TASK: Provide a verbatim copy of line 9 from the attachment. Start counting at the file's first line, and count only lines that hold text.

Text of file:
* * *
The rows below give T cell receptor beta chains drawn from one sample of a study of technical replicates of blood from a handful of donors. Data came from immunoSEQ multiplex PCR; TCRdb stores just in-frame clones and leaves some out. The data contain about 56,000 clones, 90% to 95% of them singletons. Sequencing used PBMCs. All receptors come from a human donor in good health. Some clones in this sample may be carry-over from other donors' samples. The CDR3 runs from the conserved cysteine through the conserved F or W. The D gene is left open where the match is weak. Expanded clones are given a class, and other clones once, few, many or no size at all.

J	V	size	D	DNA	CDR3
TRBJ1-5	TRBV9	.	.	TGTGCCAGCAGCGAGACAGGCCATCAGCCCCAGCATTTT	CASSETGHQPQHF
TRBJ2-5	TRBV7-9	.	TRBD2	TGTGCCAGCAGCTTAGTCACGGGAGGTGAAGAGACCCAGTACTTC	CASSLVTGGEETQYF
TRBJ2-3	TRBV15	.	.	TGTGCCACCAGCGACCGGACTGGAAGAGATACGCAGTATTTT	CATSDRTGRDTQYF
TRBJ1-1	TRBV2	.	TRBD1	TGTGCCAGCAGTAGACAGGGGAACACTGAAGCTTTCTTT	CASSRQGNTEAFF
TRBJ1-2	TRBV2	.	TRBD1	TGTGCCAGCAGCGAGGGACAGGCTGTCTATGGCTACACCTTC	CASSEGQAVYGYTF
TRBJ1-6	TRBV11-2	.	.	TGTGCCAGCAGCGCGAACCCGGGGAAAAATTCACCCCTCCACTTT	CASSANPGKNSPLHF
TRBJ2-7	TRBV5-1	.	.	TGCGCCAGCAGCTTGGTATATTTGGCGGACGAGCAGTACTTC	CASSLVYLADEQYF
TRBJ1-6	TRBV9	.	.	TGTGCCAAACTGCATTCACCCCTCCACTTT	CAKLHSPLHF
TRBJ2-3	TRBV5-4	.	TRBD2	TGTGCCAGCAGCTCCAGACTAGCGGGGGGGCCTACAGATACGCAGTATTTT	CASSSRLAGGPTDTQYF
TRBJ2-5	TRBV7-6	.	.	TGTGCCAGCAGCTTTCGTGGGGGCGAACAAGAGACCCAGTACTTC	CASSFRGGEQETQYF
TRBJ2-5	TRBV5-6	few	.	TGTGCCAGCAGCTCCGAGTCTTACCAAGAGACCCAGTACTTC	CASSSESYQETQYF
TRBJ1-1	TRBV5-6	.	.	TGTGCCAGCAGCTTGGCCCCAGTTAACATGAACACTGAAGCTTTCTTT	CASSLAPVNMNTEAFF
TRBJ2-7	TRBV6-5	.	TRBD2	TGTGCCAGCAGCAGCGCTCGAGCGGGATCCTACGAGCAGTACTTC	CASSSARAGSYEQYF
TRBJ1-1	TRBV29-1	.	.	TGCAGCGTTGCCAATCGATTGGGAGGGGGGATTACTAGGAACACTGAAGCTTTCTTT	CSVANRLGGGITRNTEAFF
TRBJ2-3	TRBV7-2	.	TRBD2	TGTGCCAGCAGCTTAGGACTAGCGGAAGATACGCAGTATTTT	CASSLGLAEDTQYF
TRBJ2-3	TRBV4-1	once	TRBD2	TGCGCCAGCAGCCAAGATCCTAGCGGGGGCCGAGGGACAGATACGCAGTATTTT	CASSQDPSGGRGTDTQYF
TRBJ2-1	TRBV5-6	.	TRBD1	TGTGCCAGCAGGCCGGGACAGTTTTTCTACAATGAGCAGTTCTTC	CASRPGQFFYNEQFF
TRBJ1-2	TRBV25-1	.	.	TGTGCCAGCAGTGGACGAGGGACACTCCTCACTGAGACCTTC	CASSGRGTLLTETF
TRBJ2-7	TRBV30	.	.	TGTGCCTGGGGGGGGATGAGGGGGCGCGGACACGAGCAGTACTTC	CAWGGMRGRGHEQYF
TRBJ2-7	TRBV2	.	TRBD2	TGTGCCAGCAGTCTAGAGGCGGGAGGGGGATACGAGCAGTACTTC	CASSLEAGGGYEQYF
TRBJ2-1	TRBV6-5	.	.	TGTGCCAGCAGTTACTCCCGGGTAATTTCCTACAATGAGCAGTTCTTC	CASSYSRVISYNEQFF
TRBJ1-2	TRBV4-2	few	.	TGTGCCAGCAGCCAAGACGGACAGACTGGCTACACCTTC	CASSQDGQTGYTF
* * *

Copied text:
TRBJ2-7	TRBV5-1	.	.	TGCGCCAGCAGCTTGGTATATTTGGCGGACGAGCAGTACTTC	CASSLVYLADEQYF